The bE2Write function returns the status of the write operation. A return value of 0x00 means the write was successful. -1 means error in writing, which could be because the flash is write-protected. -2 means stack overflow. Always check the return value in your program to make sure that the write was successful.

Full Block Write vs. Partial Write

EEPROM writes always take place in 64 byte blocks. When you write less than 64 bytes of data, it is called a partial write. The flash write API first reads all the 64 bytes from the flash block into RAM, modifies the desired bytes and writes back the 64 bytes of data to Flash. This results in a heavy RAM overhead requiring 103 bytes of stack space, whereas a full block write takes only 32 bytes of stack. In devices with only one RAM page, the global variables and stack share the 256 bytes. If the RAM usage of the globals is high, this could lead to stack overflow errors while performing partial writes. Under such conditions, it is always advisable to perform a 64-byte write. Even if you are writing, say, 10 bytes of data, set the ByteCount to 64. The first 10 bytes will be the actual data followed by data from subsequent RAM locations. Check out the EEPROM User Module Data Sheet under the section “Efficient Memory Usage” for more details.

Initializing the EEPROM with Data

Many times you will be using the EEPROM to store calibration data (or any other system related data), where you would like to load the EEPROM with some initial values while the device is programmed. The following method may be used to achieve this.

In C: Use the #pragma abs_address directive. For example, if the EEPROM is placed in the last flash block in a 32K device, and if you wanted to initialize the first 10 bytes with some value:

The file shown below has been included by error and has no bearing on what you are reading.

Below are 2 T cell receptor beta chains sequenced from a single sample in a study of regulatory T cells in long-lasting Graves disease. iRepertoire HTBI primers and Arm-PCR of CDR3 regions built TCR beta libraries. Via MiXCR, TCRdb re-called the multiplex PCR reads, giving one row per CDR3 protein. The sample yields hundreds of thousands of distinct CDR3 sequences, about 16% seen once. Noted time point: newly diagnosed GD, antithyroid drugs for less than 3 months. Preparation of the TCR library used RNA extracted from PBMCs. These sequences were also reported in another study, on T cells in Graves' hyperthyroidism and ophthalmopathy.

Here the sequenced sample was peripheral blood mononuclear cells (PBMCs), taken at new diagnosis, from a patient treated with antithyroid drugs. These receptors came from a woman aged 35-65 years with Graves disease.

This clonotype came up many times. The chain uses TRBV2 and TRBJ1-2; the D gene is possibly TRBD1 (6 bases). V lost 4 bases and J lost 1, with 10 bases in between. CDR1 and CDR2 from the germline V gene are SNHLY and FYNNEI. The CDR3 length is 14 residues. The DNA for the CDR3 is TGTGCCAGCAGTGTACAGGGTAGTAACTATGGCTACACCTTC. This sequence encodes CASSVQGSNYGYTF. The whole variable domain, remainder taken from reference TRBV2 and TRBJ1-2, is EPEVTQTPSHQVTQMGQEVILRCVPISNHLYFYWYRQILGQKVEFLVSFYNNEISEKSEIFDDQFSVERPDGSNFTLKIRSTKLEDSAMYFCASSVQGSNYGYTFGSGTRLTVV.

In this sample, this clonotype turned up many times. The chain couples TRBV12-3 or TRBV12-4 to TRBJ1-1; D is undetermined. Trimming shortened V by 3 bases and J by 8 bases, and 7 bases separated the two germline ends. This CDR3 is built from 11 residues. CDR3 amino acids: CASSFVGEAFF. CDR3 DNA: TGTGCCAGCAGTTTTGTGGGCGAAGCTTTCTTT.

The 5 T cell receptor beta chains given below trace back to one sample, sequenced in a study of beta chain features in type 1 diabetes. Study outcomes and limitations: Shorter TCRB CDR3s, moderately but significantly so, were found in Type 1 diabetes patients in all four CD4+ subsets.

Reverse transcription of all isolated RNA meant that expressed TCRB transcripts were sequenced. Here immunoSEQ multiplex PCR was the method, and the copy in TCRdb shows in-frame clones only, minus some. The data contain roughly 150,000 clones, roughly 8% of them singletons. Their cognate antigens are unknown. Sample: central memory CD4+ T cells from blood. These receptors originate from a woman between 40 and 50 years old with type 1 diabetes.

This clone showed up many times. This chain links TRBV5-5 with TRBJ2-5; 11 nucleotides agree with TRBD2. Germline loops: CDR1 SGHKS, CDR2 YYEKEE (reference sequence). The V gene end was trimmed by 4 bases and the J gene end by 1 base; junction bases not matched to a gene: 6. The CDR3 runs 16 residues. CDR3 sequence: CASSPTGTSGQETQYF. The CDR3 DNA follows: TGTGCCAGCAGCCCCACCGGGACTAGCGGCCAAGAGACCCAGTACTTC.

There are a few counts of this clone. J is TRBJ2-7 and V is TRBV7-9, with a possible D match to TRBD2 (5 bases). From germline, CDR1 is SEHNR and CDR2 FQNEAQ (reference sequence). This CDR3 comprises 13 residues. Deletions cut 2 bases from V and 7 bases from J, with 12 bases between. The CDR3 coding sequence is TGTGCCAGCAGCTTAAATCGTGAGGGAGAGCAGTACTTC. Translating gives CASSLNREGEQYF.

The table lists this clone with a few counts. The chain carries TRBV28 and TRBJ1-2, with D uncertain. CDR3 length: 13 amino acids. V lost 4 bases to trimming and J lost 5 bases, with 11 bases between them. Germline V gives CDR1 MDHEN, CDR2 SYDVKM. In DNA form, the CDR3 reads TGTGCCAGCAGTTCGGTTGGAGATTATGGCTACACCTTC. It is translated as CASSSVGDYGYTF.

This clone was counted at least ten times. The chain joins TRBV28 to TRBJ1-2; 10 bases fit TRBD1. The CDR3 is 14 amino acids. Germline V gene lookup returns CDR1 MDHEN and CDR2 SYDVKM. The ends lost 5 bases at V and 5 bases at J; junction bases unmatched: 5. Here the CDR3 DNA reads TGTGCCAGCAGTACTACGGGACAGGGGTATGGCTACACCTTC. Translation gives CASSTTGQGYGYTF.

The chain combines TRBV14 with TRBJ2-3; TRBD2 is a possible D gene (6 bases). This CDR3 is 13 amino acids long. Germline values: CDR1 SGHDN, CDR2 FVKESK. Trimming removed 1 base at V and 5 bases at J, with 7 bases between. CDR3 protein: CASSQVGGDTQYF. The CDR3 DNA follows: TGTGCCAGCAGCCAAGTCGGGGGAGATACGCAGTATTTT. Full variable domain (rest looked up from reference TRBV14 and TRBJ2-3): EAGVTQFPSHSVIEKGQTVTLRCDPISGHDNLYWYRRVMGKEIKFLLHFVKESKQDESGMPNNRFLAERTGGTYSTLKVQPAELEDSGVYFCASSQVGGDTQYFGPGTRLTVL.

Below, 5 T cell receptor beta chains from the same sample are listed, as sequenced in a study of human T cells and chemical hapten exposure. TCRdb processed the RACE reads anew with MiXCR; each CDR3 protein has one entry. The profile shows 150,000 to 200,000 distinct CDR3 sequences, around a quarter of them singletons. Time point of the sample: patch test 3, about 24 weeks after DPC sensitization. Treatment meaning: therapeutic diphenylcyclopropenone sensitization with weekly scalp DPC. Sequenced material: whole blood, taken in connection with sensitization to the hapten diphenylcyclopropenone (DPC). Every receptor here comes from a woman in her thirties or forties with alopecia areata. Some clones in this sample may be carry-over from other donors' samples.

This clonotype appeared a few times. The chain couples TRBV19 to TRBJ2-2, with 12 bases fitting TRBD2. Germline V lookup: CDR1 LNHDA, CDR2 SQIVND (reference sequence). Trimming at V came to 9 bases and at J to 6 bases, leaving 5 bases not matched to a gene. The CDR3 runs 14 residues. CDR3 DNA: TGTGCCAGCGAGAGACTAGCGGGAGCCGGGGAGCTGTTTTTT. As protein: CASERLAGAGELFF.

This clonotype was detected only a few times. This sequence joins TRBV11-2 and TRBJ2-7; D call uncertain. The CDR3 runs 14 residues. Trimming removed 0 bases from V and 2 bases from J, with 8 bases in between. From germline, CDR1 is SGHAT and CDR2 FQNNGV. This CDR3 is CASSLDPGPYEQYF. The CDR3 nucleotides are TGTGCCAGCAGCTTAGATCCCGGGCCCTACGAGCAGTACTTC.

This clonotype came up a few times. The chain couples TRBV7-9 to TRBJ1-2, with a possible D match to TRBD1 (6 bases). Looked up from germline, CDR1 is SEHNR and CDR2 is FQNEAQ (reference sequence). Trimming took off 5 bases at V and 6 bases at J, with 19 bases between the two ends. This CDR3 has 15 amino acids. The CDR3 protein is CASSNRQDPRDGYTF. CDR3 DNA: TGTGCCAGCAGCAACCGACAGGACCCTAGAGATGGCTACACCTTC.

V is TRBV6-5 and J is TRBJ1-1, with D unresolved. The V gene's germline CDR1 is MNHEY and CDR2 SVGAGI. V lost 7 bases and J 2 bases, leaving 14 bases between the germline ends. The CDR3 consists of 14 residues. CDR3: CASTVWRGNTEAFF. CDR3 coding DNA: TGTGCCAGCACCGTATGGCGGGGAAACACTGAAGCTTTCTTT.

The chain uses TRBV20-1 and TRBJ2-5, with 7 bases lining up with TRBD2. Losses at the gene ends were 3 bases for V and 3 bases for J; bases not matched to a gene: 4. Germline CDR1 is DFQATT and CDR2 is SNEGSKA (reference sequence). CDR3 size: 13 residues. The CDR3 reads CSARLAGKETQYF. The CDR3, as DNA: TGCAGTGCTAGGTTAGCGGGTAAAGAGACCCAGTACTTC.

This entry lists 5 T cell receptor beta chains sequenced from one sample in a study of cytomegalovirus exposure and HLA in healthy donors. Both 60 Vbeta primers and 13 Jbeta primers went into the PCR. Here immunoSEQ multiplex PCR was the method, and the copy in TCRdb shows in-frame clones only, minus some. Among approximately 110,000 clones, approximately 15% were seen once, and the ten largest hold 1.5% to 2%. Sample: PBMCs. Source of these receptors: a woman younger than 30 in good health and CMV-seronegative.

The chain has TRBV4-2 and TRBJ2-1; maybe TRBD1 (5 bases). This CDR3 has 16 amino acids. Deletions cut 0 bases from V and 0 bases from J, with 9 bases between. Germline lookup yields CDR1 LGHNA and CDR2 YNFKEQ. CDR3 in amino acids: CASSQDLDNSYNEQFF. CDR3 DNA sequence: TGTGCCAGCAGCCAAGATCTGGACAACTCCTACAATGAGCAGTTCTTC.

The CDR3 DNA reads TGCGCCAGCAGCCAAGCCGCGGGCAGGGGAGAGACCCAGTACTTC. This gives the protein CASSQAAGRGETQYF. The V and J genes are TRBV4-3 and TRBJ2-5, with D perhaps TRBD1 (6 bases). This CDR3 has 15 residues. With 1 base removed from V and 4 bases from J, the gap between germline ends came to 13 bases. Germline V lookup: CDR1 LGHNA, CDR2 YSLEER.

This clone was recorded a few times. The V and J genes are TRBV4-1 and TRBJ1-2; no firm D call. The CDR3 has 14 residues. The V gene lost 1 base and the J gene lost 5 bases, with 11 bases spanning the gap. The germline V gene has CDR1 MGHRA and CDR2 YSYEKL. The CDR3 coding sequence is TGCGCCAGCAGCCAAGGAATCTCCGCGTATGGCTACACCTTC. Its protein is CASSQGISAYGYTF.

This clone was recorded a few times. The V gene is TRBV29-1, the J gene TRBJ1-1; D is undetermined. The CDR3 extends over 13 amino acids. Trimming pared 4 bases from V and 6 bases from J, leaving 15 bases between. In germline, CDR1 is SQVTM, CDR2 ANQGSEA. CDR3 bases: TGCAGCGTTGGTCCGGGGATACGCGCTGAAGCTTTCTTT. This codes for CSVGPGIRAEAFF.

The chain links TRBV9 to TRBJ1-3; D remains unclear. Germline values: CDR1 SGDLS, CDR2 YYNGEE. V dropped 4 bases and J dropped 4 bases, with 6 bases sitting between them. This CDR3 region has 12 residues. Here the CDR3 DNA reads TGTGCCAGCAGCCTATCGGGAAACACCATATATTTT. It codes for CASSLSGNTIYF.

#pragma abs_address 0x7FC0  const char InitialValues[] = {0x00, 0x01, 0x02, 0x03, 0x04, 0x05, 0x06, 0x07, 0x08, 0x09};  #pragma end_abs_address

In assembly:

area eeprom(rom, abs)  org 0x7FC0  db 0x00, 0x01, 0x02, 0x03, 0x04, 0x05, 0x06, 0x07, 0x08, 0x09

A Practical Situation—Storing and Retrieving a Structure

Let us take a look at a practical EEPROM usage where a calibration structure is stored, read, and written in the EEPROM.

Create a typedef for the structure:

typedef struct CAL_STRUCT  {  int Offset;  float Scale;  }CAL_STRUCT;

RAM variable to store the calibration values:

CAL_STRUCT CalValuesRam;

Initialize the EEPROM with initial values:

#pragma abs_address 0x7FC0  const CAL_STRUCT CalValuesEeprom = {  0x0023, // Initial value for offset  2.5456 // Initial value for scale  };

Now to read the value from the EEPROM to the RAM, you can use either the EEPROM_Read function:

EEPROM_E2Read(0x0000, char* &CalValuesRam, sizeof(CalValuesRam));


CalValuesRam = CalValuesEeprom;

To write the values from the RAM to EEPROM

EEPROM_bE2Write(0x0000,(char*)&CalValuesRam, 64, 25);

The EEPROM Datasheet has more detailed information about EEPROM usage and simple example code.